The first church built in Columbia City was erected by the Methodists, in 1849, on South line street, and is still standing.
    The first school house built in the county was made of logs laid together, in primitive style, in 1838. It was on the farm now owned by Lemuel Dewald, in Smith Township. The pupils were forced to come long distances throughout the sparsely settled and scattered community or else deprive themselves of school privileges altogether. The first teacher was Josiah Brown.
    The first school house built of brick was erected in Columbia City, in 1849, and is still standing
    The first physician in the county was Dr. Francis L. McHugh, an Irishman, of great professional skill and varied learning. He was a graduate of the University of Dublin, and lived for many years a few miles west of Columbia City. When the county was yet new, it was full of Miasma, and it is said that at one time, in the fall of 1841, there was not a single well person in the entire county. As the woods began to be cleared off and the surplus water drained away, the general health improved vastly, so that now the county compares favorably with others. The first physicians, however, were kept moving in a lively manner.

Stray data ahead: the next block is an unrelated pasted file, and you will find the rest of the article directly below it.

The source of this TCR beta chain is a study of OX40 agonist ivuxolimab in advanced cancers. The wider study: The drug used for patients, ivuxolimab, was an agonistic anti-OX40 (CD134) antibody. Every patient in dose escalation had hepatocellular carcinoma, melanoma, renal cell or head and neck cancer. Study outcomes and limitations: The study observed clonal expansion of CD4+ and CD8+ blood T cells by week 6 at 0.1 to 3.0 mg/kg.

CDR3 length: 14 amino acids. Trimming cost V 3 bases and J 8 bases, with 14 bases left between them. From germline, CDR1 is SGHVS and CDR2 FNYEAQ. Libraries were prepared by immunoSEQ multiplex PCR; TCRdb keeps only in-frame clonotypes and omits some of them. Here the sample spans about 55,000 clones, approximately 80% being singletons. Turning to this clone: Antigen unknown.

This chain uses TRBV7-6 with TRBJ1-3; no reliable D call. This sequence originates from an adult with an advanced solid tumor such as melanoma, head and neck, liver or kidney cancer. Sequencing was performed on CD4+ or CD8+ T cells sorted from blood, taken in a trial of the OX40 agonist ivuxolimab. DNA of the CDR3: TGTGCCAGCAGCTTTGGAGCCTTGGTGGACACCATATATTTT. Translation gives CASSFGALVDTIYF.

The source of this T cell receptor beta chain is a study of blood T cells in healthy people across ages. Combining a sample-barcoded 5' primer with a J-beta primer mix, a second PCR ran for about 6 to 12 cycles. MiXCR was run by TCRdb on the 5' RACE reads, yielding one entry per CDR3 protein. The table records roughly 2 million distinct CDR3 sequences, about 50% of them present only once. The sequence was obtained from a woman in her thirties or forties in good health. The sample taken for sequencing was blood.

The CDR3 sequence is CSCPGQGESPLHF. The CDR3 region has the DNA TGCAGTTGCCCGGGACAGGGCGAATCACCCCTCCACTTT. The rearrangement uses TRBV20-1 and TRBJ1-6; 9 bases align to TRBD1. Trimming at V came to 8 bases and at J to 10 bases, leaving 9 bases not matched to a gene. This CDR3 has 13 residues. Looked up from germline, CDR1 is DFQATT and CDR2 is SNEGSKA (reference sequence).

The first trader in the county from whom the settlers were able to draw their supplies was a Frenchman named Francis Godfroy, who kept a small store on the Goshen and Fort Wayne road, southeast of Blue River Lake. The next trading places were established at South Whitley and Columbia City.